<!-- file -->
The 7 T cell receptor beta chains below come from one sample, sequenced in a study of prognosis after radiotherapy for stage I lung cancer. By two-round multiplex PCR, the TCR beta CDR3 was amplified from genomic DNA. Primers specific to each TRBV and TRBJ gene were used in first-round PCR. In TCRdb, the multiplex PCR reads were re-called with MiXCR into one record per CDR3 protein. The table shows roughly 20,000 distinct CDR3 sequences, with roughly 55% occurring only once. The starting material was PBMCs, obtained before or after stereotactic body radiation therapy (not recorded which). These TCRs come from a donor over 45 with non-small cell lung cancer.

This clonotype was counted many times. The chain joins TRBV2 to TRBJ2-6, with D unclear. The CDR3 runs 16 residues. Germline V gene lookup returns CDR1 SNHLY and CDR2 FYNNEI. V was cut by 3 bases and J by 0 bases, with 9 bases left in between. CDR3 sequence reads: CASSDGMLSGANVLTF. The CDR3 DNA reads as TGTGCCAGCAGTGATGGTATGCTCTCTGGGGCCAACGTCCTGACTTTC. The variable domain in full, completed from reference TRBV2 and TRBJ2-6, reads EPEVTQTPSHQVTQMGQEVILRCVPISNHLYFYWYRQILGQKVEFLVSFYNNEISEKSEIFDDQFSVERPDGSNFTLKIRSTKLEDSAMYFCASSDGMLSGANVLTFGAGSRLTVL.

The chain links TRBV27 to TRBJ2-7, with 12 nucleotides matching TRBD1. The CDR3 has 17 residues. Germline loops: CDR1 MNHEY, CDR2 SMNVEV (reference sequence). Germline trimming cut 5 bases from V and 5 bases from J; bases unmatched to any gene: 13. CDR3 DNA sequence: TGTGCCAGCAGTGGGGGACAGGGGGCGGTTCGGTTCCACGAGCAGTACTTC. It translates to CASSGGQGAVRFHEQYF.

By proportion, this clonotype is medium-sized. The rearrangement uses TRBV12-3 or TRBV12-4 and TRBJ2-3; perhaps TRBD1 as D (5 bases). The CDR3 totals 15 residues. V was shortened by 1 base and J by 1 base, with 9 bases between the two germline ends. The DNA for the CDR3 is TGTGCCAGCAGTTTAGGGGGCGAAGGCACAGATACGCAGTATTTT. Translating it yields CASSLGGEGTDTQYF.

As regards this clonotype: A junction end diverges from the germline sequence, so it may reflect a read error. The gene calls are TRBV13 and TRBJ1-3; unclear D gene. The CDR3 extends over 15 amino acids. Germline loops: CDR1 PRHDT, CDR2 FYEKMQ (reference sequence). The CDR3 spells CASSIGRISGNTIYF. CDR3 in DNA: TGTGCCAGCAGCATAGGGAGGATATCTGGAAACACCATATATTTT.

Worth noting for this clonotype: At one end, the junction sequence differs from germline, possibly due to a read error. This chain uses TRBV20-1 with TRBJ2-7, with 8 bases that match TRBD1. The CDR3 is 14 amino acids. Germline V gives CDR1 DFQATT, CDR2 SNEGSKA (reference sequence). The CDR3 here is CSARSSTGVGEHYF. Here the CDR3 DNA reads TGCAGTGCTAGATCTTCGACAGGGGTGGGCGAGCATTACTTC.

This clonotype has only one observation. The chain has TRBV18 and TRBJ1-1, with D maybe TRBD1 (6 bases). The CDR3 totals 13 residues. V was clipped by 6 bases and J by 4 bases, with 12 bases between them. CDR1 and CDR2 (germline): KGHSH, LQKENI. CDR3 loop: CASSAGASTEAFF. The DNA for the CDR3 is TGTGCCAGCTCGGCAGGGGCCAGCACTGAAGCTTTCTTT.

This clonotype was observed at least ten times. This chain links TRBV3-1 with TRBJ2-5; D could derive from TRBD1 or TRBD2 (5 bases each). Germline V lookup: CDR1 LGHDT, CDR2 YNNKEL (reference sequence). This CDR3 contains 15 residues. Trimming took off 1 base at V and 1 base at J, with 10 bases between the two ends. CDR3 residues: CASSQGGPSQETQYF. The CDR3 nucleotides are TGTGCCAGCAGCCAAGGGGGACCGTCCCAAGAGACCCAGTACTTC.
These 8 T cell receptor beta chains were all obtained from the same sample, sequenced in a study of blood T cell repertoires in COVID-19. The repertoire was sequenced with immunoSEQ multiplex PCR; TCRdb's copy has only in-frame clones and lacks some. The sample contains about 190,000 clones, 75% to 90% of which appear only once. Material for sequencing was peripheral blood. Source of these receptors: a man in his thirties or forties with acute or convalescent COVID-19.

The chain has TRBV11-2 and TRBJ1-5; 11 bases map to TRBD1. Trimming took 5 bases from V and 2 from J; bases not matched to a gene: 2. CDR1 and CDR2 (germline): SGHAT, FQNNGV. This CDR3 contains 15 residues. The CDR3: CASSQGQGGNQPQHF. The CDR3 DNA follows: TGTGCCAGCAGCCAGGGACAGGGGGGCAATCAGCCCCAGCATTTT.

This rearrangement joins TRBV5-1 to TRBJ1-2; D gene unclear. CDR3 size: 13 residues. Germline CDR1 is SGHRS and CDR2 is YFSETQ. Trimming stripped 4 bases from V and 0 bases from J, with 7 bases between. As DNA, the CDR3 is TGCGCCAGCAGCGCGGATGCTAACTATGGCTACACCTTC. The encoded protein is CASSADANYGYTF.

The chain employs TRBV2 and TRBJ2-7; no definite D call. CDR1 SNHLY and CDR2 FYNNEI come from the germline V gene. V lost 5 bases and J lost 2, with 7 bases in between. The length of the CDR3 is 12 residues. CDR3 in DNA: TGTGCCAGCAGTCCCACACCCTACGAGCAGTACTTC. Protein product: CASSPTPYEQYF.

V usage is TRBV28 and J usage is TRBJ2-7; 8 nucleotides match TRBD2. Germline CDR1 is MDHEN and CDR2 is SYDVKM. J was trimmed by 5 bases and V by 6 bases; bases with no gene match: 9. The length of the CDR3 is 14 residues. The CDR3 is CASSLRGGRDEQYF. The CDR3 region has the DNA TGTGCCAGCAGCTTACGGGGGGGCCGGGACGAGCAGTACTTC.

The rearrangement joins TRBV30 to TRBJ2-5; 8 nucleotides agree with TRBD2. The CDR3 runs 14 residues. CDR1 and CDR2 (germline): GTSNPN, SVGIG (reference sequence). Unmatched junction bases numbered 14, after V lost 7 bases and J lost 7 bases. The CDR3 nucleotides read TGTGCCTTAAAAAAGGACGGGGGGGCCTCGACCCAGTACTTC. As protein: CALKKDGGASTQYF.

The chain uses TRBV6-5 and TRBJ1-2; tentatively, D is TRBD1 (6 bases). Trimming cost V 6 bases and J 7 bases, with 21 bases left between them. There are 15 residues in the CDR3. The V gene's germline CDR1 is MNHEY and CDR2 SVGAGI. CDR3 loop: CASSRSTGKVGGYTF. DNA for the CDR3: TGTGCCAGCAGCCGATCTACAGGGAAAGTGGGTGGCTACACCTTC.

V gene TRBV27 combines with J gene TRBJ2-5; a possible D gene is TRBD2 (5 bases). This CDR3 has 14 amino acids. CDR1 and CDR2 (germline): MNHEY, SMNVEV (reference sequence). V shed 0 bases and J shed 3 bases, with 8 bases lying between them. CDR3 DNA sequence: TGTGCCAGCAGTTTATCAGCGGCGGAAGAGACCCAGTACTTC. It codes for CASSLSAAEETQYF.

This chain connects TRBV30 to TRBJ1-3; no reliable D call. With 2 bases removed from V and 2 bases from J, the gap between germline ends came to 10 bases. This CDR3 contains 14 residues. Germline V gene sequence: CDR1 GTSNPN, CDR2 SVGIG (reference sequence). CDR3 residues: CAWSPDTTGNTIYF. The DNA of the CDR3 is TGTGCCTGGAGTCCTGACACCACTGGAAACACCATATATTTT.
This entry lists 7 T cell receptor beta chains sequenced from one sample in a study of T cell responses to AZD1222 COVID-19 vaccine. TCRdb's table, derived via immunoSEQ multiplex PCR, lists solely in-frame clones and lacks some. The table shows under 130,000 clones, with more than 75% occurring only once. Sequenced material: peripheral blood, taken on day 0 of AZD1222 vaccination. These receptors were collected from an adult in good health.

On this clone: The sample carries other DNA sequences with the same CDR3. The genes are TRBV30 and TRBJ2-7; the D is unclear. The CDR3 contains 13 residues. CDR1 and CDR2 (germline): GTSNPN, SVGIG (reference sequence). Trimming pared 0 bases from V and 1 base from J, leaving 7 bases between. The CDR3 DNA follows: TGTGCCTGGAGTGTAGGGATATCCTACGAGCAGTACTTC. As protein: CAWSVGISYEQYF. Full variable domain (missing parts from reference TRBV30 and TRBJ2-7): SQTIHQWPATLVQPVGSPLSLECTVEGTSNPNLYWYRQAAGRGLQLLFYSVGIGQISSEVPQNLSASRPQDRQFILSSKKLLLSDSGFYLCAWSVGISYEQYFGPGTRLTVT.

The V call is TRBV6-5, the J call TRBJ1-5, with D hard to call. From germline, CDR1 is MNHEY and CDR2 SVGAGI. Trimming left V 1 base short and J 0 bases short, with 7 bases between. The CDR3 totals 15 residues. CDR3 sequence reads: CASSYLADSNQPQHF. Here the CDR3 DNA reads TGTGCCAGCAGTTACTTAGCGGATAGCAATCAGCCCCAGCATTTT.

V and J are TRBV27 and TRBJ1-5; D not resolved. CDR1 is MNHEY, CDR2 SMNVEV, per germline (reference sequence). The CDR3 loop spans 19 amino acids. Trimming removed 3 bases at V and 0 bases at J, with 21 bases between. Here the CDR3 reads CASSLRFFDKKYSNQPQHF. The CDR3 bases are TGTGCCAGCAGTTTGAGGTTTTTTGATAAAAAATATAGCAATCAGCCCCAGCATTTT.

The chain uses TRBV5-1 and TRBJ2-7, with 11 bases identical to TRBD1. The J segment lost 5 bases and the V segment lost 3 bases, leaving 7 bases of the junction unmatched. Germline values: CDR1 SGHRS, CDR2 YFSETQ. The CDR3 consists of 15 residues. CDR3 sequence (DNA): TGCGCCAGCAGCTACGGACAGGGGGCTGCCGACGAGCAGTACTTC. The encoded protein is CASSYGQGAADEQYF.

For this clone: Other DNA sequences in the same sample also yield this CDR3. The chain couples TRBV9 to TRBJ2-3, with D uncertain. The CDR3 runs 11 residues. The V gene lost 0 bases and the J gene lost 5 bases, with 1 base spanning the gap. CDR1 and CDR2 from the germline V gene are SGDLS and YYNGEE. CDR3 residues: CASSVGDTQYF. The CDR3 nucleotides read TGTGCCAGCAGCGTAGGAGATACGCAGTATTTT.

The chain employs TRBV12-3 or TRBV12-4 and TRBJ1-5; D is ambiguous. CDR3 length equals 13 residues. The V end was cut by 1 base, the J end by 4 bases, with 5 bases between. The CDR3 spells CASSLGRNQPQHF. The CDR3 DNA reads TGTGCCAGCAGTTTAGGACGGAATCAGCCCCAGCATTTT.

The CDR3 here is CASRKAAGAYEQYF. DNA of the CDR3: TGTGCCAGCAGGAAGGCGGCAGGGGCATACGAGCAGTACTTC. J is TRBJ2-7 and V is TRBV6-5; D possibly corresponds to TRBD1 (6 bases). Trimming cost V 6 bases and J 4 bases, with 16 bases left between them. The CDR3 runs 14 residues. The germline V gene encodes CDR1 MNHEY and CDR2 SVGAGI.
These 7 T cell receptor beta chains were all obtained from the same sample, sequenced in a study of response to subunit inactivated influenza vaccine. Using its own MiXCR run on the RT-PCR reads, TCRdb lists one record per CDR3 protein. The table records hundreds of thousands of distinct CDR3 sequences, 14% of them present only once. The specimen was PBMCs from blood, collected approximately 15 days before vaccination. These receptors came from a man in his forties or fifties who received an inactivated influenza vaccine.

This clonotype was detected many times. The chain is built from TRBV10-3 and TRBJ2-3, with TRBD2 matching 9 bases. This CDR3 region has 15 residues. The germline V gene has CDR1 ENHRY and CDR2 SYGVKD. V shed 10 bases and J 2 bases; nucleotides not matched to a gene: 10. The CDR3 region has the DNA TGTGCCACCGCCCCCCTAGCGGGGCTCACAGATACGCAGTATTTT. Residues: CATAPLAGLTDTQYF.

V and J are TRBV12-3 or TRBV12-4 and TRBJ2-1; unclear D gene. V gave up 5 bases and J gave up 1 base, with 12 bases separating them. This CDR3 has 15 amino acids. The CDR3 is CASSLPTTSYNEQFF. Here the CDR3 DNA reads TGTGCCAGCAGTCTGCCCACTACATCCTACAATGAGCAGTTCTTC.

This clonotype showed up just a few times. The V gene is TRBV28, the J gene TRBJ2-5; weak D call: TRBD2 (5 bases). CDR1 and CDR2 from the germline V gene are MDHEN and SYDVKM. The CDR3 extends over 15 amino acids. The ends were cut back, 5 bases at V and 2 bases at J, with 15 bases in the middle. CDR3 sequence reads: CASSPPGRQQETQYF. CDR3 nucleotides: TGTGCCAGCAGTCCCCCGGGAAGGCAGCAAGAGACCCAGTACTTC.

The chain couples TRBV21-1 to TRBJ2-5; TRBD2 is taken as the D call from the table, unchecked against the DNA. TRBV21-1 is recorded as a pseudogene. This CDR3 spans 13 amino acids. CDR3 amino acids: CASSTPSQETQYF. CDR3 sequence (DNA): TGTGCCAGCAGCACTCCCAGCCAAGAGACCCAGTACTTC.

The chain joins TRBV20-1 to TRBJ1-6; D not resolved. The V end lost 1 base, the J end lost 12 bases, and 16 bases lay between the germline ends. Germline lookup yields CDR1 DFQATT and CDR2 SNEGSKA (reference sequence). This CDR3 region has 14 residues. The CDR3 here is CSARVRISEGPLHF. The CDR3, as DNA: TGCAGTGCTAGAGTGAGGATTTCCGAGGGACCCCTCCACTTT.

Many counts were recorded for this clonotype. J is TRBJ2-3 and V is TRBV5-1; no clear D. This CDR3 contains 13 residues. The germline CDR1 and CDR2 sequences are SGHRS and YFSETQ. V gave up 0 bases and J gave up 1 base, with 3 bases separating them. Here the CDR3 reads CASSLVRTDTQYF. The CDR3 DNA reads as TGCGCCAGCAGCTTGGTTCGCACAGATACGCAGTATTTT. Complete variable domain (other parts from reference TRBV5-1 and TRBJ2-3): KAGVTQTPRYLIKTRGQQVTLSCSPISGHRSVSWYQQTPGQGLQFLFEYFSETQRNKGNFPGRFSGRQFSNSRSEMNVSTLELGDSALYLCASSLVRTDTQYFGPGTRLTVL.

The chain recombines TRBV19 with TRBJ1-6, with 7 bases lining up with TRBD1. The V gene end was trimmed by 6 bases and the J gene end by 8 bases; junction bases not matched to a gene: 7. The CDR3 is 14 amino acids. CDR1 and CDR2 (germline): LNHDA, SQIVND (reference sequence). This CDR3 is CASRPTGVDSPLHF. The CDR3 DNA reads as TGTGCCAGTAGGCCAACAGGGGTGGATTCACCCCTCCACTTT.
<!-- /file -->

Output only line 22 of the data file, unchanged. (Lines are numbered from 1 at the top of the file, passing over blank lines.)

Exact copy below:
The chain uses TRBV5-1 and TRBJ2-7, with 11 bases identical to TRBD1. The J segment lost 5 bases and the V segment lost 3 bases, leaving 7 bases of the junction unmatched. Germline values: CDR1 SGHRS, CDR2 YFSETQ. The CDR3 consists of 15 residues. CDR3 sequence (DNA): TGCGCCAGCAGCTACGGACAGGGGGCTGCCGACGAGCAGTACTTC. The encoded protein is CASSYGQGAADEQYF.